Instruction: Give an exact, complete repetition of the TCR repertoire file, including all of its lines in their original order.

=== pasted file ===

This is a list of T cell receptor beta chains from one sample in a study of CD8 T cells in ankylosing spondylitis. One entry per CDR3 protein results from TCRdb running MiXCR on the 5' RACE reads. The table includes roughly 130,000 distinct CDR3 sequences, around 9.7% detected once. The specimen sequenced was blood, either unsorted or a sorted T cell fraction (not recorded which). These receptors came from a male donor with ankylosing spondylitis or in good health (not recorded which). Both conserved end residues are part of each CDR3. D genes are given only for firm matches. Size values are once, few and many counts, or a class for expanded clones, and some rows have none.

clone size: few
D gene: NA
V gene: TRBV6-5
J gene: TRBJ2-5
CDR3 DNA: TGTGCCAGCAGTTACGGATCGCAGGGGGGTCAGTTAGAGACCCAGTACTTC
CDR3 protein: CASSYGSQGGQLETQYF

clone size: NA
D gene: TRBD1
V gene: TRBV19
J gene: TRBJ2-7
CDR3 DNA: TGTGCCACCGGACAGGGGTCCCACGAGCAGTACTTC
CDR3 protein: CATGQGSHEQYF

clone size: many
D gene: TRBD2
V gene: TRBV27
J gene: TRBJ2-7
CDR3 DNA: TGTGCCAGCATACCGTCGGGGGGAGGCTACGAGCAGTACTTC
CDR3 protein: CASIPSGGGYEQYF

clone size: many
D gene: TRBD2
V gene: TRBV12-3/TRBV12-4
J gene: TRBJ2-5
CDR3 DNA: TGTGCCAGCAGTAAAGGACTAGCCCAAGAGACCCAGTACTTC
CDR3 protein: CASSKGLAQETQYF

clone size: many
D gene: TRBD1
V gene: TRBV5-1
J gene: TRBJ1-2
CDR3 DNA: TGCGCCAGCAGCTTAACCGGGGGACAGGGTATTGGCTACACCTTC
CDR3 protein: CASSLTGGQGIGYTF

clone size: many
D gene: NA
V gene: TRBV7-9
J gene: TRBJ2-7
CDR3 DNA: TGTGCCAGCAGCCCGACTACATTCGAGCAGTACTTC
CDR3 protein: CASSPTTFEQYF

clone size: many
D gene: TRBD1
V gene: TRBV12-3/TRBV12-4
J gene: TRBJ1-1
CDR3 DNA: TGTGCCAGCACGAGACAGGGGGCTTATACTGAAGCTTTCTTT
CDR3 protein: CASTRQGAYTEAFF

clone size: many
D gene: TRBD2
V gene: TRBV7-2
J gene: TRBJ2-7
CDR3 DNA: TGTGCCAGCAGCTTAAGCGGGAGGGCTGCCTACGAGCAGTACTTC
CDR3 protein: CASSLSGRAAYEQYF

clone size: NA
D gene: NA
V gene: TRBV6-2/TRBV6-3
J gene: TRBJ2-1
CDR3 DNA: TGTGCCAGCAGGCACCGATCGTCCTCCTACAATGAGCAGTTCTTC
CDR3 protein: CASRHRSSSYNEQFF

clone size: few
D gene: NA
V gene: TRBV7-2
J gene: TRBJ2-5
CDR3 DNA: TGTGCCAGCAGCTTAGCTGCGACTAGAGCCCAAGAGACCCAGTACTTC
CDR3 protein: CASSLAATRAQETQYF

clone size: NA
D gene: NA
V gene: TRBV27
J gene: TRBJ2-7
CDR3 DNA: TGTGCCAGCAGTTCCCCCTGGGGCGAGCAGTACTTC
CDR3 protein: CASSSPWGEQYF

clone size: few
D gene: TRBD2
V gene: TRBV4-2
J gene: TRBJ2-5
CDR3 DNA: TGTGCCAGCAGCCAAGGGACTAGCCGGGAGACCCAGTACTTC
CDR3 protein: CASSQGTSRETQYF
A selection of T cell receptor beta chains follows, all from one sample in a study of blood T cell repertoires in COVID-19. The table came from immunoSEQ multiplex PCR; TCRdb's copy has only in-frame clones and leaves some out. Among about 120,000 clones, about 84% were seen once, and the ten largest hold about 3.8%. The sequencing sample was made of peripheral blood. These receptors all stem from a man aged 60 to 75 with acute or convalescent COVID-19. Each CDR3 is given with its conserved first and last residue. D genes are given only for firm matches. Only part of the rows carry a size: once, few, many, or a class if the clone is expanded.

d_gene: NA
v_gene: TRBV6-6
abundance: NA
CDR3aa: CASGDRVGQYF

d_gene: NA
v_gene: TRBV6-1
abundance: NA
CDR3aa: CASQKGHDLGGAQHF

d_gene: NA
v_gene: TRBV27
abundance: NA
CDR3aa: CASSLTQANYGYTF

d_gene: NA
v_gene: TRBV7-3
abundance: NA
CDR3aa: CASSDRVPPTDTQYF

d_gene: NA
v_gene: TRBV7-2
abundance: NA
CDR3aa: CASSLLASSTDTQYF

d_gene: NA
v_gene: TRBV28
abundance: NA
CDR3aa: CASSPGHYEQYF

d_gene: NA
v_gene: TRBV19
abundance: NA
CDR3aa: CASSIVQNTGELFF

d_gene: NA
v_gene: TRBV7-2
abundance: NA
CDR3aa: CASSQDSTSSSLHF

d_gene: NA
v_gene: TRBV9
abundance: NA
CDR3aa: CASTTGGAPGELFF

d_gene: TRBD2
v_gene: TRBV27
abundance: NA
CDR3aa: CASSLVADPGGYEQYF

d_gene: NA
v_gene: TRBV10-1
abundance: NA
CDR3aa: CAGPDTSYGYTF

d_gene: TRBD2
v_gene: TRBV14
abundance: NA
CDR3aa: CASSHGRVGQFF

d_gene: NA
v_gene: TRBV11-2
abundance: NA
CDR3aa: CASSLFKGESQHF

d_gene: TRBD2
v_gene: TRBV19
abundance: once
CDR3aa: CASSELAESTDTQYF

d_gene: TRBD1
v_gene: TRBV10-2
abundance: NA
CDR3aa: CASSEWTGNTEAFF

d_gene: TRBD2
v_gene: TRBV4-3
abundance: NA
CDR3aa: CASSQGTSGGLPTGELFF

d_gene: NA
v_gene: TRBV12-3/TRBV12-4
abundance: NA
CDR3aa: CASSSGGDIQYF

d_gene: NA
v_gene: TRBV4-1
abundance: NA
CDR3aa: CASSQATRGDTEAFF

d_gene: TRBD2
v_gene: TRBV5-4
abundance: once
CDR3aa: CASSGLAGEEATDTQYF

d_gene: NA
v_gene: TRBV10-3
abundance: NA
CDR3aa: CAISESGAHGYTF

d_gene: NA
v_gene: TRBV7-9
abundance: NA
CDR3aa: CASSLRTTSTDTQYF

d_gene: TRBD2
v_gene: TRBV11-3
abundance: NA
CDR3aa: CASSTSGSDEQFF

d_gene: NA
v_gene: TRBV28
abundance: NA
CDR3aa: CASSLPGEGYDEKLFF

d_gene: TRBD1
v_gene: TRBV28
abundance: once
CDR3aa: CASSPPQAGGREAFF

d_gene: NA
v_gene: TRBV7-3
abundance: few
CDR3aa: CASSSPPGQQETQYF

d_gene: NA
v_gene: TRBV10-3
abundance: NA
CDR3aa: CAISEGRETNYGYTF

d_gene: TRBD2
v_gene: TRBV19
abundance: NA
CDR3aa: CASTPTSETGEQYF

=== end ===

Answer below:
This is a list of T cell receptor beta chains from one sample in a study of CD8 T cells in ankylosing spondylitis. One entry per CDR3 protein results from TCRdb running MiXCR on the 5' RACE reads. The table includes roughly 130,000 distinct CDR3 sequences, around 9.7% detected once. The specimen sequenced was blood, either unsorted or a sorted T cell fraction (not recorded which). These receptors came from a male donor with ankylosing spondylitis or in good health (not recorded which). Both conserved end residues are part of each CDR3. D genes are given only for firm matches. Size values are once, few and many counts, or a class for expanded clones, and some rows have none.

clone size: few
D gene: NA
V gene: TRBV6-5
J gene: TRBJ2-5
CDR3 DNA: TGTGCCAGCAGTTACGGATCGCAGGGGGGTCAGTTAGAGACCCAGTACTTC
CDR3 protein: CASSYGSQGGQLETQYF

clone size: NA
D gene: TRBD1
V gene: TRBV19
J gene: TRBJ2-7
CDR3 DNA: TGTGCCACCGGACAGGGGTCCCACGAGCAGTACTTC
CDR3 protein: CATGQGSHEQYF

clone size: many
D gene: TRBD2
V gene: TRBV27
J gene: TRBJ2-7
CDR3 DNA: TGTGCCAGCATACCGTCGGGGGGAGGCTACGAGCAGTACTTC
CDR3 protein: CASIPSGGGYEQYF

clone size: many
D gene: TRBD2
V gene: TRBV12-3/TRBV12-4
J gene: TRBJ2-5
CDR3 DNA: TGTGCCAGCAGTAAAGGACTAGCCCAAGAGACCCAGTACTTC
CDR3 protein: CASSKGLAQETQYF

clone size: many
D gene: TRBD1
V gene: TRBV5-1
J gene: TRBJ1-2
CDR3 DNA: TGCGCCAGCAGCTTAACCGGGGGACAGGGTATTGGCTACACCTTC
CDR3 protein: CASSLTGGQGIGYTF

clone size: many
D gene: NA
V gene: TRBV7-9
J gene: TRBJ2-7
CDR3 DNA: TGTGCCAGCAGCCCGACTACATTCGAGCAGTACTTC
CDR3 protein: CASSPTTFEQYF

clone size: many
D gene: TRBD1
V gene: TRBV12-3/TRBV12-4
J gene: TRBJ1-1
CDR3 DNA: TGTGCCAGCACGAGACAGGGGGCTTATACTGAAGCTTTCTTT
CDR3 protein: CASTRQGAYTEAFF

clone size: many
D gene: TRBD2
V gene: TRBV7-2
J gene: TRBJ2-7
CDR3 DNA: TGTGCCAGCAGCTTAAGCGGGAGGGCTGCCTACGAGCAGTACTTC
CDR3 protein: CASSLSGRAAYEQYF

clone size: NA
D gene: NA
V gene: TRBV6-2/TRBV6-3
J gene: TRBJ2-1
CDR3 DNA: TGTGCCAGCAGGCACCGATCGTCCTCCTACAATGAGCAGTTCTTC
CDR3 protein: CASRHRSSSYNEQFF

clone size: few
D gene: NA
V gene: TRBV7-2
J gene: TRBJ2-5
CDR3 DNA: TGTGCCAGCAGCTTAGCTGCGACTAGAGCCCAAGAGACCCAGTACTTC
CDR3 protein: CASSLAATRAQETQYF

clone size: NA
D gene: NA
V gene: TRBV27
J gene: TRBJ2-7
CDR3 DNA: TGTGCCAGCAGTTCCCCCTGGGGCGAGCAGTACTTC
CDR3 protein: CASSSPWGEQYF

clone size: few
D gene: TRBD2
V gene: TRBV4-2
J gene: TRBJ2-5
CDR3 DNA: TGTGCCAGCAGCCAAGGGACTAGCCGGGAGACCCAGTACTTC
CDR3 protein: CASSQGTSRETQYF
A selection of T cell receptor beta chains follows, all from one sample in a study of blood T cell repertoires in COVID-19. The table came from immunoSEQ multiplex PCR; TCRdb's copy has only in-frame clones and leaves some out. Among about 120,000 clones, about 84% were seen once, and the ten largest hold about 3.8%. The sequencing sample was made of peripheral blood. These receptors all stem from a man aged 60 to 75 with acute or convalescent COVID-19. Each CDR3 is given with its conserved first and last residue. D genes are given only for firm matches. Only part of the rows carry a size: once, few, many, or a class if the clone is expanded.

d_gene: NA
v_gene: TRBV6-6
abundance: NA
CDR3aa: CASGDRVGQYF

d_gene: NA
v_gene: TRBV6-1
abundance: NA
CDR3aa: CASQKGHDLGGAQHF

d_gene: NA
v_gene: TRBV27
abundance: NA
CDR3aa: CASSLTQANYGYTF

d_gene: NA
v_gene: TRBV7-3
abundance: NA
CDR3aa: CASSDRVPPTDTQYF

d_gene: NA
v_gene: TRBV7-2
abundance: NA
CDR3aa: CASSLLASSTDTQYF

d_gene: NA
v_gene: TRBV28
abundance: NA
CDR3aa: CASSPGHYEQYF

d_gene: NA
v_gene: TRBV19
abundance: NA
CDR3aa: CASSIVQNTGELFF

d_gene: NA
v_gene: TRBV7-2
abundance: NA
CDR3aa: CASSQDSTSSSLHF

d_gene: NA
v_gene: TRBV9
abundance: NA
CDR3aa: CASTTGGAPGELFF

d_gene: TRBD2
v_gene: TRBV27
abundance: NA
CDR3aa: CASSLVADPGGYEQYF

d_gene: NA
v_gene: TRBV10-1
abundance: NA
CDR3aa: CAGPDTSYGYTF

d_gene: TRBD2
v_gene: TRBV14
abundance: NA
CDR3aa: CASSHGRVGQFF

d_gene: NA
v_gene: TRBV11-2
abundance: NA
CDR3aa: CASSLFKGESQHF

d_gene: TRBD2
v_gene: TRBV19
abundance: once
CDR3aa: CASSELAESTDTQYF

d_gene: TRBD1
v_gene: TRBV10-2
abundance: NA
CDR3aa: CASSEWTGNTEAFF

d_gene: TRBD2
v_gene: TRBV4-3
abundance: NA
CDR3aa: CASSQGTSGGLPTGELFF

d_gene: NA
v_gene: TRBV12-3/TRBV12-4
abundance: NA
CDR3aa: CASSSGGDIQYF

d_gene: NA
v_gene: TRBV4-1
abundance: NA
CDR3aa: CASSQATRGDTEAFF

d_gene: TRBD2
v_gene: TRBV5-4
abundance: once
CDR3aa: CASSGLAGEEATDTQYF

d_gene: NA
v_gene: TRBV10-3
abundance: NA
CDR3aa: CAISESGAHGYTF

d_gene: NA
v_gene: TRBV7-9
abundance: NA
CDR3aa: CASSLRTTSTDTQYF

d_gene: TRBD2
v_gene: TRBV11-3
abundance: NA
CDR3aa: CASSTSGSDEQFF

d_gene: NA
v_gene: TRBV28
abundance: NA
CDR3aa: CASSLPGEGYDEKLFF

d_gene: TRBD1
v_gene: TRBV28
abundance: once
CDR3aa: CASSPPQAGGREAFF

d_gene: NA
v_gene: TRBV7-3
abundance: few
CDR3aa: CASSSPPGQQETQYF

d_gene: NA
v_gene: TRBV10-3
abundance: NA
CDR3aa: CAISEGRETNYGYTF

d_gene: TRBD2
v_gene: TRBV19
abundance: NA
CDR3aa: CASTPTSETGEQYF